Time is money

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Time is money

President Moon Jae-in was full of sentimental rhetoric in his National Assembly address, comparing the financial crisis of 20 years ago to today’s economic might and strength and pointing out that the Korean economy has been mired in a structural slowdown and unemployment since the near-default crisis of the late 1990s.

He said the people have become fatigued by endless competition. As he made his exit, he stopped to shake hands with members of the opposition Liberal Korea Party, who had been holding banners to protest the government and Moon.

Also during the address, he reaffirmed his will to reform the Constitution. “It is best that we hold a referendum on the constitutional amendment when we hold local elections next year,” he said. He claimed it would not be easy to revive the momentum for reform if they miss the timing.

He did not specify the direction for reform, but indicated the outline should be to enhance civilian rights in tune with the changes of the times, strengthen sovereignty and the autonomy of local governments.

He also proposed to redesign the election system to better reflect the political opinions of voters. He argued that the time has arrived for a new state framework through changes in the 1987 Constitution and election establishments.

The president has, however, been too figurative. He should have been more straightforward in defining the scope and depth of the reforms, and laying the groundwork for discussions by proposing to restrict presidential power. But he merely set the deadline and passed on the responsibility to the legislature.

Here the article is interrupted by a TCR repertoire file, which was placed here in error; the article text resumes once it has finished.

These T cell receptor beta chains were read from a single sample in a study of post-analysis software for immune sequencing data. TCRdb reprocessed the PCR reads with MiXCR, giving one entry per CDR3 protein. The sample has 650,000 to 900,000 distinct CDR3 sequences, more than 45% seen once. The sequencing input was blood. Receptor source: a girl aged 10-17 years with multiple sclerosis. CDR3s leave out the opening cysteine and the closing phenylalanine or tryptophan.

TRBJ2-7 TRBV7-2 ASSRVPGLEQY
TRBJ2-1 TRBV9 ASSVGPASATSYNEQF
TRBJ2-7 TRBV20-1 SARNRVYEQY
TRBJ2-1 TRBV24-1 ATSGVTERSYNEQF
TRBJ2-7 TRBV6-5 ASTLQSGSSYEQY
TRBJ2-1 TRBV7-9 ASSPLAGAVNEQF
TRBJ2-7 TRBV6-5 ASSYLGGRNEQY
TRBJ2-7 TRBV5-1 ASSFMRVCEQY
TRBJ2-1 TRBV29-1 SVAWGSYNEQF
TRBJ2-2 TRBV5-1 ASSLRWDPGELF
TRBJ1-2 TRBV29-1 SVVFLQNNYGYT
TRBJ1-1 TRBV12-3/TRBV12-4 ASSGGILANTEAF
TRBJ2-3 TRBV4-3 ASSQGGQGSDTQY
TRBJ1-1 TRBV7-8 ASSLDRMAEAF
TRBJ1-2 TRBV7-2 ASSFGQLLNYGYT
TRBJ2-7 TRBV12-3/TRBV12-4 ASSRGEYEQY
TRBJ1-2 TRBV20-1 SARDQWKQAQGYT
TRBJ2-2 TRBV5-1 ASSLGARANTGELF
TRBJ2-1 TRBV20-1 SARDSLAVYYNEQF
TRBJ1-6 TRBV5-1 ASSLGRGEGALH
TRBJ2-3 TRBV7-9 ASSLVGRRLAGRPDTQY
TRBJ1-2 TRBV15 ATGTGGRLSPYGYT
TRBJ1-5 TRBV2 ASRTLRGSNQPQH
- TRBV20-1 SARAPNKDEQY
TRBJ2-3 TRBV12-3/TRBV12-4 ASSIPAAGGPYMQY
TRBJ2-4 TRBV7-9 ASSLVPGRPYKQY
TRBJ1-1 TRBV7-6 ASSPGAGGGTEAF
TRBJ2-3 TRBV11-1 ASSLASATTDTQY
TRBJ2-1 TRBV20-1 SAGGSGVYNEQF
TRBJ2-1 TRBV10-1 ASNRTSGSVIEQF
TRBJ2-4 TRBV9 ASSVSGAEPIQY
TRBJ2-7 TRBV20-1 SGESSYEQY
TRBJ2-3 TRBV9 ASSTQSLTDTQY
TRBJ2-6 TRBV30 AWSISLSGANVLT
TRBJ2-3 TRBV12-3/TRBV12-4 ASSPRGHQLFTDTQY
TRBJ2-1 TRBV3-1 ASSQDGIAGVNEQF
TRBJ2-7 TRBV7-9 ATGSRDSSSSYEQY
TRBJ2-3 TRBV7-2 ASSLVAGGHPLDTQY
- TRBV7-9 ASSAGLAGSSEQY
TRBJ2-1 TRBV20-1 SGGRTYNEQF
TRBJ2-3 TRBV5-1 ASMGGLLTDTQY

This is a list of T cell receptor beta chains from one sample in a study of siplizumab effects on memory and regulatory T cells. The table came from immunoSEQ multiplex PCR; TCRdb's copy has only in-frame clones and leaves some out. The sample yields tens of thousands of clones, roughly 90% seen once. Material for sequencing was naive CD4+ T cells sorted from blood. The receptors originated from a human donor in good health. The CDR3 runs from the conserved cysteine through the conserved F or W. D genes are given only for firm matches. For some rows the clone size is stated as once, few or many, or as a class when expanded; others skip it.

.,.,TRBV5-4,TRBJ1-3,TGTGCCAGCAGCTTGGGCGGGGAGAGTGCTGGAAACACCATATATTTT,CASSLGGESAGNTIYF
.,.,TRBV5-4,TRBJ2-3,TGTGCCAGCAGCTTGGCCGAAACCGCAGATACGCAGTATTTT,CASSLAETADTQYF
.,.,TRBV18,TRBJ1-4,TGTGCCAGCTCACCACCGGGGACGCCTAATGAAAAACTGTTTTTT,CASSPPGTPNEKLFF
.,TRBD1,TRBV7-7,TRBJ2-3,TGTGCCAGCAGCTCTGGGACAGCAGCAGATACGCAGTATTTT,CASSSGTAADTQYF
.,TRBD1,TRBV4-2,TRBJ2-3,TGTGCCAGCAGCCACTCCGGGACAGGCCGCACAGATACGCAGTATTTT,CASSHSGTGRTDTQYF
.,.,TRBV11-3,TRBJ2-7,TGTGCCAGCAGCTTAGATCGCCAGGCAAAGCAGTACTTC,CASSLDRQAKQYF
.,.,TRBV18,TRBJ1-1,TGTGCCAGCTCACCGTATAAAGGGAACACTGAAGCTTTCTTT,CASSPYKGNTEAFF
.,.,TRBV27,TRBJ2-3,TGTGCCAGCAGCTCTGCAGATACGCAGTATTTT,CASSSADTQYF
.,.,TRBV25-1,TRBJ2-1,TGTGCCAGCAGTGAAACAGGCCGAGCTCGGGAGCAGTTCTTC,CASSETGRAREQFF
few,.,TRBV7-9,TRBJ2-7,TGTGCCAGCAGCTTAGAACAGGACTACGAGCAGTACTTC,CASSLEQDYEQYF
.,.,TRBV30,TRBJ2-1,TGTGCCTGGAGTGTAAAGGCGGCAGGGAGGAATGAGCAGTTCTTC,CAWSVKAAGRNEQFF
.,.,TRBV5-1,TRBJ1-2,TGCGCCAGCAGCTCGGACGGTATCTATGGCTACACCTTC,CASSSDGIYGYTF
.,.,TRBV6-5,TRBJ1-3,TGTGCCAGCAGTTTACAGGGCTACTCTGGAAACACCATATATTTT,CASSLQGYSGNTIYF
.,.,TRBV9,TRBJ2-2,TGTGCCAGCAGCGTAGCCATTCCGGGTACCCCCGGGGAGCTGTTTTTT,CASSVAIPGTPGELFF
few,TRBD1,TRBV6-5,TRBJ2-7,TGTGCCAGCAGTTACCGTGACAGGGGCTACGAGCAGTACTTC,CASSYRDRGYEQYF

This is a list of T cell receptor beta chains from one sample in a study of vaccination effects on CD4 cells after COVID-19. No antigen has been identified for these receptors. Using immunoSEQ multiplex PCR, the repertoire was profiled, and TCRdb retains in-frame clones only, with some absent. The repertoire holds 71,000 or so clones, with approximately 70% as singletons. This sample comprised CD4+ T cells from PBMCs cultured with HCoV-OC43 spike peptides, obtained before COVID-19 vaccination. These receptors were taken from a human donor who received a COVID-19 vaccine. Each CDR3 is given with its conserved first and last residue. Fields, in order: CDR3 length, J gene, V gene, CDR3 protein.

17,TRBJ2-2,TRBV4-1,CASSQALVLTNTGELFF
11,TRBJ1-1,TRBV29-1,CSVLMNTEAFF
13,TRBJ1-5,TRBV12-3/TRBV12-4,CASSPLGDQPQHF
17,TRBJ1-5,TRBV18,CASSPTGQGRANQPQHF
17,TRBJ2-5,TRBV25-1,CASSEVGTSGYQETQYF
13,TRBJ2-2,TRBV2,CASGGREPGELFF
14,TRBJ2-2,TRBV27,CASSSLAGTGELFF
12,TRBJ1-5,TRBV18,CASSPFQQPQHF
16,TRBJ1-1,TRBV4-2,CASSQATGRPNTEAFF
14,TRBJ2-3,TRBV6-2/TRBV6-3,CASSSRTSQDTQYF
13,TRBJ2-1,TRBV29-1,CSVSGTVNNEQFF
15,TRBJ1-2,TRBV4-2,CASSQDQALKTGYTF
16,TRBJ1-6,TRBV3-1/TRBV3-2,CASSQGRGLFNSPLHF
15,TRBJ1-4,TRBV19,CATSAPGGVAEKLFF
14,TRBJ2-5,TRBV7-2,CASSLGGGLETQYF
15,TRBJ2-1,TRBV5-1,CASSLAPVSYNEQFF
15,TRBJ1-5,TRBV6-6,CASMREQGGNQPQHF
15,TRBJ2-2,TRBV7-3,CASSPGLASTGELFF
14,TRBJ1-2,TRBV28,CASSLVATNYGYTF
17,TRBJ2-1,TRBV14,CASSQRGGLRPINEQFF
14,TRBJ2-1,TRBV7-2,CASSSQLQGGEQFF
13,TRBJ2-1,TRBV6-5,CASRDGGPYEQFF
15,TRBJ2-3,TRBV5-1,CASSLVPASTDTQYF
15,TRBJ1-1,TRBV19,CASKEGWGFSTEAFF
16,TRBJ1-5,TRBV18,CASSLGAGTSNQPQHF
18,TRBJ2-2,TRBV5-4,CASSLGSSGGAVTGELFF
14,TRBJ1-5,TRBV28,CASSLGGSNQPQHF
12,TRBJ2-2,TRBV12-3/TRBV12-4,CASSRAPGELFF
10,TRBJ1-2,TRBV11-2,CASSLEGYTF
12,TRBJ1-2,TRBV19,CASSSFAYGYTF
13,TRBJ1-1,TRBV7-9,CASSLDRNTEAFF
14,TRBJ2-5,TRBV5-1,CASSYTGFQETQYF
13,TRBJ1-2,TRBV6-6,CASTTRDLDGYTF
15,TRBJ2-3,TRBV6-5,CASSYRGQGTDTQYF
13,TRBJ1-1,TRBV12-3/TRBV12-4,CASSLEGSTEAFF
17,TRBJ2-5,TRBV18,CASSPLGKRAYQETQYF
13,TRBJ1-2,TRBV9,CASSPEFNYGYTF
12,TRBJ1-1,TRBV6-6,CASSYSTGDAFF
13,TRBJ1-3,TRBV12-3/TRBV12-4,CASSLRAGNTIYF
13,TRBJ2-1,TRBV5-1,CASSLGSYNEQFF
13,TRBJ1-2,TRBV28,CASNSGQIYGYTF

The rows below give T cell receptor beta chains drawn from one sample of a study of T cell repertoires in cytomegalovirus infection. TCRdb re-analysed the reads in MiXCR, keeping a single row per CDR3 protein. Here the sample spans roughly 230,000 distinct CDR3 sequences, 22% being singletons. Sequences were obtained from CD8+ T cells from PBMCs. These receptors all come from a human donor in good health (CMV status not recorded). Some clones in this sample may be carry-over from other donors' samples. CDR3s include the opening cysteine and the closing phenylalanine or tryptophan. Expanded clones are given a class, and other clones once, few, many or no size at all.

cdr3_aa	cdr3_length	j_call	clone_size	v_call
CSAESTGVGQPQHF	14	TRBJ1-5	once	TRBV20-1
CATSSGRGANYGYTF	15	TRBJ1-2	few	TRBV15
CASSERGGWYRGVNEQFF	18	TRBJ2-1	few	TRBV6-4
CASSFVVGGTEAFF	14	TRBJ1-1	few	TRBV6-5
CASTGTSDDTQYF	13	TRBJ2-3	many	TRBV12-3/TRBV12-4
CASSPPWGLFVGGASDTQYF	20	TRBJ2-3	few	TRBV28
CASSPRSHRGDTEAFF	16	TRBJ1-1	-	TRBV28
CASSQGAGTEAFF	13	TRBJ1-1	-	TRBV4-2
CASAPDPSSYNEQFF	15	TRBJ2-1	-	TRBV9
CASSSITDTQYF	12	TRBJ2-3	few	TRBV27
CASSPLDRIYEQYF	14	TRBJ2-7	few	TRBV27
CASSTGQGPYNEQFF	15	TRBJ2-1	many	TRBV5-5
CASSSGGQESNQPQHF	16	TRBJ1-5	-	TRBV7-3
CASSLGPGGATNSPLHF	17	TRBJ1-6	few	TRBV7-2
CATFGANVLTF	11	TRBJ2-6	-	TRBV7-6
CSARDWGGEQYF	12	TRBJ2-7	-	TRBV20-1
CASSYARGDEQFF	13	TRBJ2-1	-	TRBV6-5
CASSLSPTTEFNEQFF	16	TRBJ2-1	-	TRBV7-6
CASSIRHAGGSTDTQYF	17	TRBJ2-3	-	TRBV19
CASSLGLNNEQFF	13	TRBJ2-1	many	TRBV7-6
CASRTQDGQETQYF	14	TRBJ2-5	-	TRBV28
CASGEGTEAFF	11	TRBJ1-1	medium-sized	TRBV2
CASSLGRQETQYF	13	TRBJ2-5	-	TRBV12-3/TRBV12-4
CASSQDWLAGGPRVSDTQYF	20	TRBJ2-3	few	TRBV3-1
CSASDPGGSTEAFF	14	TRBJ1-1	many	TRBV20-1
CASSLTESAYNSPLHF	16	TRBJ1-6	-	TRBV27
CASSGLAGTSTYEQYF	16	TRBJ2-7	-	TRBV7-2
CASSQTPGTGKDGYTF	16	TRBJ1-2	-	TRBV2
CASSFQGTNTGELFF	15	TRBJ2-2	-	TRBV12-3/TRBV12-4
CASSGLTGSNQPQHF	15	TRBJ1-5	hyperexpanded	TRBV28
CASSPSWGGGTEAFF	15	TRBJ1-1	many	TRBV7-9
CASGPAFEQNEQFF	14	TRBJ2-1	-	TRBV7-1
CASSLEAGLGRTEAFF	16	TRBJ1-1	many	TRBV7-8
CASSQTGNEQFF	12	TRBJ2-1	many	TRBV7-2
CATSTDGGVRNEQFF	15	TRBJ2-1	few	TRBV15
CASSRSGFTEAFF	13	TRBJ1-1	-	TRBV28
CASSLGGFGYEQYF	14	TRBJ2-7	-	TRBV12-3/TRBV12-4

Moon talked at length about the economy, as the purpose of the National Assembly address was to explain next year’s budget. He stressed that budgeting and public policy have been focused on creating a better economy and improvements in income and people’s livelihoods.

He said next year’s budget will rise 7.1 percent to reach an all-time high of 429 trillion won ($385 billion), and claimed public finance is important to stimulate jobs for the young. But the stretches in the spending could strain public finance. The government proposal to hire 30,000 more government employees, make 80,000 public sector workers salary workers and put down 3 trillion won to raise the minimum wage will face scrutiny by the legislature. We hope these reforms will not be a waste of our time.

JoongAng Ilbo, Nov. 3, Page 38
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